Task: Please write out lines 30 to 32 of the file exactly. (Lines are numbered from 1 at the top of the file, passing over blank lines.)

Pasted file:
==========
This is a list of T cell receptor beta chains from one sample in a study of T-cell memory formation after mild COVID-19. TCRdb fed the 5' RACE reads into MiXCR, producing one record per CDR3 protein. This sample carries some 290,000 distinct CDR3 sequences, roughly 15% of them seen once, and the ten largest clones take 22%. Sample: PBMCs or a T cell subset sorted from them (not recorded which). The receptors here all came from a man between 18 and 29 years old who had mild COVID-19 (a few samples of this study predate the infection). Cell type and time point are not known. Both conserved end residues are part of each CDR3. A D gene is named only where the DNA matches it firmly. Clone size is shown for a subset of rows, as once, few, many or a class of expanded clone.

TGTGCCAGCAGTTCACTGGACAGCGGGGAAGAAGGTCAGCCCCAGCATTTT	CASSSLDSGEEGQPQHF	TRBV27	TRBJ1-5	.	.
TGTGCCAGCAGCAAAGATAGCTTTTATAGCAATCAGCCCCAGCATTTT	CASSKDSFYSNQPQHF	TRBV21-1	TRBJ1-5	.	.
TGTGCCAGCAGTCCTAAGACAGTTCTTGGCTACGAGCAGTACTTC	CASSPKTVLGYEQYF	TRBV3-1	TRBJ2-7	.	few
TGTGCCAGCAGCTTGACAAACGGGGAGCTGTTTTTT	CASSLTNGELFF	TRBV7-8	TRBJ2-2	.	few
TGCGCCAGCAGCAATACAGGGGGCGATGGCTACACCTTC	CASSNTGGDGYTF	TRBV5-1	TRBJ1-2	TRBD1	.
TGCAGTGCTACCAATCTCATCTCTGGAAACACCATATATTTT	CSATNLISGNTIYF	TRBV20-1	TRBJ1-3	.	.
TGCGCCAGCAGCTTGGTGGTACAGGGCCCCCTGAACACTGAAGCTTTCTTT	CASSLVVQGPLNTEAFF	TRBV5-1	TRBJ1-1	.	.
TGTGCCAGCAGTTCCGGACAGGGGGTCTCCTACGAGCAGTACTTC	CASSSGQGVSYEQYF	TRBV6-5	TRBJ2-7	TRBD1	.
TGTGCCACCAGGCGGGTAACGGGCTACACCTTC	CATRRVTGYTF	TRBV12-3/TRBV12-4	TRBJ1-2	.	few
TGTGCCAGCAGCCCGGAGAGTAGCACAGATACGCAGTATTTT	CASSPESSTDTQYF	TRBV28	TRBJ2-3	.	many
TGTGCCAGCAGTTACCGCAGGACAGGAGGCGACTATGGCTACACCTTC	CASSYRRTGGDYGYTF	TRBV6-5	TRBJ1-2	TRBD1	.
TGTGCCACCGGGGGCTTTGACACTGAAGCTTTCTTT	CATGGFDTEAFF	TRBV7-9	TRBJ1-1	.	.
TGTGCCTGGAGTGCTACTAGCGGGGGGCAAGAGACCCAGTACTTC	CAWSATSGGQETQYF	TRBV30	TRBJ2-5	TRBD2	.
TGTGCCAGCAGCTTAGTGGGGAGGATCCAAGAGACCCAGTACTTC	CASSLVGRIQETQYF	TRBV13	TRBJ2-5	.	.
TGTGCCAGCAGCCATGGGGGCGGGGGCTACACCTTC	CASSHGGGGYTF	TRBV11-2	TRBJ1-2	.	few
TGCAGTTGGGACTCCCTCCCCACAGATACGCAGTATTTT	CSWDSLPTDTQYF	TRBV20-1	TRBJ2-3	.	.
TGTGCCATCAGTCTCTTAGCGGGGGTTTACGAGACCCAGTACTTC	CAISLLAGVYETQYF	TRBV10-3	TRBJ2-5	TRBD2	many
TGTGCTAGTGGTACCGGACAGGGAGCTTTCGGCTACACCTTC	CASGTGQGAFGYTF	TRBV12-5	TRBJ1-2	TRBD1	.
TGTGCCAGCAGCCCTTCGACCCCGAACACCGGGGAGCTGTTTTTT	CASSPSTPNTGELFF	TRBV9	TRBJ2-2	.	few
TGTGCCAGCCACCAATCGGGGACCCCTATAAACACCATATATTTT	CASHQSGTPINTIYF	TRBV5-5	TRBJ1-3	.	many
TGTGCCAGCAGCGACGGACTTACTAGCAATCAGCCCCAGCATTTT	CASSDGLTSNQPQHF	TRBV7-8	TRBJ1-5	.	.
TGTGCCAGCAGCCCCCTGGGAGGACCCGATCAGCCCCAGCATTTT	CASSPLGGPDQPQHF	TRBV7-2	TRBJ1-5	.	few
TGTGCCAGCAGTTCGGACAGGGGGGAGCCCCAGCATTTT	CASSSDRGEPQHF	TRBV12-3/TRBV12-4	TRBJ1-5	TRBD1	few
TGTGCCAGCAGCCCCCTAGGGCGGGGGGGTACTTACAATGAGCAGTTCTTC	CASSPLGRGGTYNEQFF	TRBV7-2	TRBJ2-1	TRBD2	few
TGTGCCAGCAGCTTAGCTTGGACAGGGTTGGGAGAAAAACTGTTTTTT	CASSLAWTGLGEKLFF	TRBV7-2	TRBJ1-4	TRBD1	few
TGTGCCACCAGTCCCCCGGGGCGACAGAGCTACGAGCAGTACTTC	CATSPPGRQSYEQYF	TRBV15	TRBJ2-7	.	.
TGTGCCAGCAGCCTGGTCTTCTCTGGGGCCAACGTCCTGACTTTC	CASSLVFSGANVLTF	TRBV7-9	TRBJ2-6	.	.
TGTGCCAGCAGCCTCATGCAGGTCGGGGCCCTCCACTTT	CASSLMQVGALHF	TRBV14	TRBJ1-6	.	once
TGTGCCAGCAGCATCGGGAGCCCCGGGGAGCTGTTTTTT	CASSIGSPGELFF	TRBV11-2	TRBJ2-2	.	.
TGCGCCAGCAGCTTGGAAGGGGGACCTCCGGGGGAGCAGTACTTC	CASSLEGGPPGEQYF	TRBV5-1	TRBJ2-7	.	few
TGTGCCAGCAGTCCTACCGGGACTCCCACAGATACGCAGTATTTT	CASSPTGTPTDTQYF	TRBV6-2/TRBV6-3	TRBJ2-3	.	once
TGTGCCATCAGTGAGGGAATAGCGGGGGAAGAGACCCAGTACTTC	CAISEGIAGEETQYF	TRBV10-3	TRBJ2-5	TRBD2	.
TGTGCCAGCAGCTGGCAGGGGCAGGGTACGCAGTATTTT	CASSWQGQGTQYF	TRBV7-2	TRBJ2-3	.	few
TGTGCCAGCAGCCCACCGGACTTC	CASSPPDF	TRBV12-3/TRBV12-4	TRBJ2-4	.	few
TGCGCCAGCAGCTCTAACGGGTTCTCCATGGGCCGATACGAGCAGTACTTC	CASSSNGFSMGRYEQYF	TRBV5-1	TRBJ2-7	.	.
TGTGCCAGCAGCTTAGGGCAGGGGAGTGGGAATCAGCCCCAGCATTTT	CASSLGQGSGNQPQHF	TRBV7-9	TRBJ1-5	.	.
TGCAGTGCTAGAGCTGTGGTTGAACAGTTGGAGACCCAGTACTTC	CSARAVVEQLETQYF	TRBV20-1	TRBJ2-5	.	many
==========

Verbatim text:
TGTGCCAGCAGCATCGGGAGCCCCGGGGAGCTGTTTTTT	CASSIGSPGELFF	TRBV11-2	TRBJ2-2	.	.
TGCGCCAGCAGCTTGGAAGGGGGACCTCCGGGGGAGCAGTACTTC	CASSLEGGPPGEQYF	TRBV5-1	TRBJ2-7	.	few
TGTGCCAGCAGTCCTACCGGGACTCCCACAGATACGCAGTATTTT	CASSPTGTPTDTQYF	TRBV6-2/TRBV6-3	TRBJ2-3	.	once